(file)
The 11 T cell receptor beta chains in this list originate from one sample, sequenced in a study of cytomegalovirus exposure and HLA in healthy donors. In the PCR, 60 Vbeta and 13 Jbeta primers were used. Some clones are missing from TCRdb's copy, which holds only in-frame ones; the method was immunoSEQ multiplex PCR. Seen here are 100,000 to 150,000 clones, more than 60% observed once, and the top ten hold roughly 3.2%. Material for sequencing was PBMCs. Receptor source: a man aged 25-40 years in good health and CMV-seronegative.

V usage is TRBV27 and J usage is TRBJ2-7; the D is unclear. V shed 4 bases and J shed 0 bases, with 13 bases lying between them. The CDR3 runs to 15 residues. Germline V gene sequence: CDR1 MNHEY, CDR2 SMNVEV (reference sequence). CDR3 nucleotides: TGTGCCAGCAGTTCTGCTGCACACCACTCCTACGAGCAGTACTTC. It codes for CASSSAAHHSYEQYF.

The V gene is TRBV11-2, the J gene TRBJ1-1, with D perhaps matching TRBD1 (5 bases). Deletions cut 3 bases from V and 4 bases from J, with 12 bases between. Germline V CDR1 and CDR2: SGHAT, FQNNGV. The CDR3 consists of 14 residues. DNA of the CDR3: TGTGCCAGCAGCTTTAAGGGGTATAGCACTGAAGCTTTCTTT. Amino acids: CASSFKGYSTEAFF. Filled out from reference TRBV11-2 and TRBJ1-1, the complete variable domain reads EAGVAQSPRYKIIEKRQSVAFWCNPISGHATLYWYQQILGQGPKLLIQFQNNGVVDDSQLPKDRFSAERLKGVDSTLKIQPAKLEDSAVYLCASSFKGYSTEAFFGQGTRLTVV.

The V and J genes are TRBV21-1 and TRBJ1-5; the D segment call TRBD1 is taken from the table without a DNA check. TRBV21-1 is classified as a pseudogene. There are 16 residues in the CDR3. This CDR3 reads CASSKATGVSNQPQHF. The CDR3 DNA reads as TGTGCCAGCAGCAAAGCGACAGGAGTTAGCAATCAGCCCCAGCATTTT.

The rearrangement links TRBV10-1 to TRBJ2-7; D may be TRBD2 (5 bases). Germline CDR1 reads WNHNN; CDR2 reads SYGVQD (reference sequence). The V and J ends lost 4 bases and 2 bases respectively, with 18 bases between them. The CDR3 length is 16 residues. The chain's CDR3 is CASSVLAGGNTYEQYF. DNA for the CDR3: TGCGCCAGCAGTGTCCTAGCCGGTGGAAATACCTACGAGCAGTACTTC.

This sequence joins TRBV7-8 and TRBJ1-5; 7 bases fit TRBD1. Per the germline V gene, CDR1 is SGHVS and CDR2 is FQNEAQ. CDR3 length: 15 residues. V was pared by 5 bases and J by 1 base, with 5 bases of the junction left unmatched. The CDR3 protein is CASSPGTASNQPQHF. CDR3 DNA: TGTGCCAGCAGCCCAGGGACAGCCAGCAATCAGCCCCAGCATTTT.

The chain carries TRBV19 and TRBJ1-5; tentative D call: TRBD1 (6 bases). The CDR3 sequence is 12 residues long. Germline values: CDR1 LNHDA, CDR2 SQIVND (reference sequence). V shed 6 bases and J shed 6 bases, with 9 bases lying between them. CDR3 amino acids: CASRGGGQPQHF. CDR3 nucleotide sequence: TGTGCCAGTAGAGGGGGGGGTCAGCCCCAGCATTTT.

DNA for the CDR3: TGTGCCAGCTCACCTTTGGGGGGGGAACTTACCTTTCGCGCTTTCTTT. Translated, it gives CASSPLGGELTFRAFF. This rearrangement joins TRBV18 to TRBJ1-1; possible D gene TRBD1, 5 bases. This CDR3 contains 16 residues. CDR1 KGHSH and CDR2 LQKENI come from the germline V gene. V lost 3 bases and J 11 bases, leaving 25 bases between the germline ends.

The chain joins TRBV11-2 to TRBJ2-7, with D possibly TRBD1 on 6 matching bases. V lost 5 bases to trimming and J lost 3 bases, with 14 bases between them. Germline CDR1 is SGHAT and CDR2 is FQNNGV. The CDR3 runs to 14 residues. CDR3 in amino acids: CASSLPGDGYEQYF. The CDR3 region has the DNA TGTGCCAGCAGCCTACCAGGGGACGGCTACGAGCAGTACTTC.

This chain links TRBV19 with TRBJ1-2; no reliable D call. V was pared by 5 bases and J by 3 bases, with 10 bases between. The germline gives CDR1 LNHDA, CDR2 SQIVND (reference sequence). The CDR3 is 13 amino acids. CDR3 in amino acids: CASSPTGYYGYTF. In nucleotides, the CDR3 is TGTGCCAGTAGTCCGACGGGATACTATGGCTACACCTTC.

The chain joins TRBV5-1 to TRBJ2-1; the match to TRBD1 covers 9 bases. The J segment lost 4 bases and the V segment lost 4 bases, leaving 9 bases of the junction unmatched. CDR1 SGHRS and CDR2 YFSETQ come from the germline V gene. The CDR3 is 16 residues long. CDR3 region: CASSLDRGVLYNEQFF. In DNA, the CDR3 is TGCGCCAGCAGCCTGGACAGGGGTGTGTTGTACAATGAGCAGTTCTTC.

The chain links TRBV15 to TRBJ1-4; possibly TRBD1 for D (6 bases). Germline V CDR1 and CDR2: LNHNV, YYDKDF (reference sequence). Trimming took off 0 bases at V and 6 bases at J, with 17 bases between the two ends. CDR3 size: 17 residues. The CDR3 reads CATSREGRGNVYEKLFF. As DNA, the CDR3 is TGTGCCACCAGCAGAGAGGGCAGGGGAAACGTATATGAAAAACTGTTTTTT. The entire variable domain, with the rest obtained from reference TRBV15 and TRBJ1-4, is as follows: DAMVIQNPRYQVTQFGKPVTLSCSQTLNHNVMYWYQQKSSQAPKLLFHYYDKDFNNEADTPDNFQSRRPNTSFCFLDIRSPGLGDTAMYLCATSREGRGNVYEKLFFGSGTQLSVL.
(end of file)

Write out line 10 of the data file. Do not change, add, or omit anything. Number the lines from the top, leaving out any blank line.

This chain links TRBV19 with TRBJ1-2; no reliable D call. V was pared by 5 bases and J by 3 bases, with 10 bases between. The germline gives CDR1 LNHDA, CDR2 SQIVND (reference sequence). The CDR3 is 13 amino acids. CDR3 in amino acids: CASSPTGYYGYTF. In nucleotides, the CDR3 is TGTGCCAGTAGTCCGACGGGATACTATGGCTACACCTTC.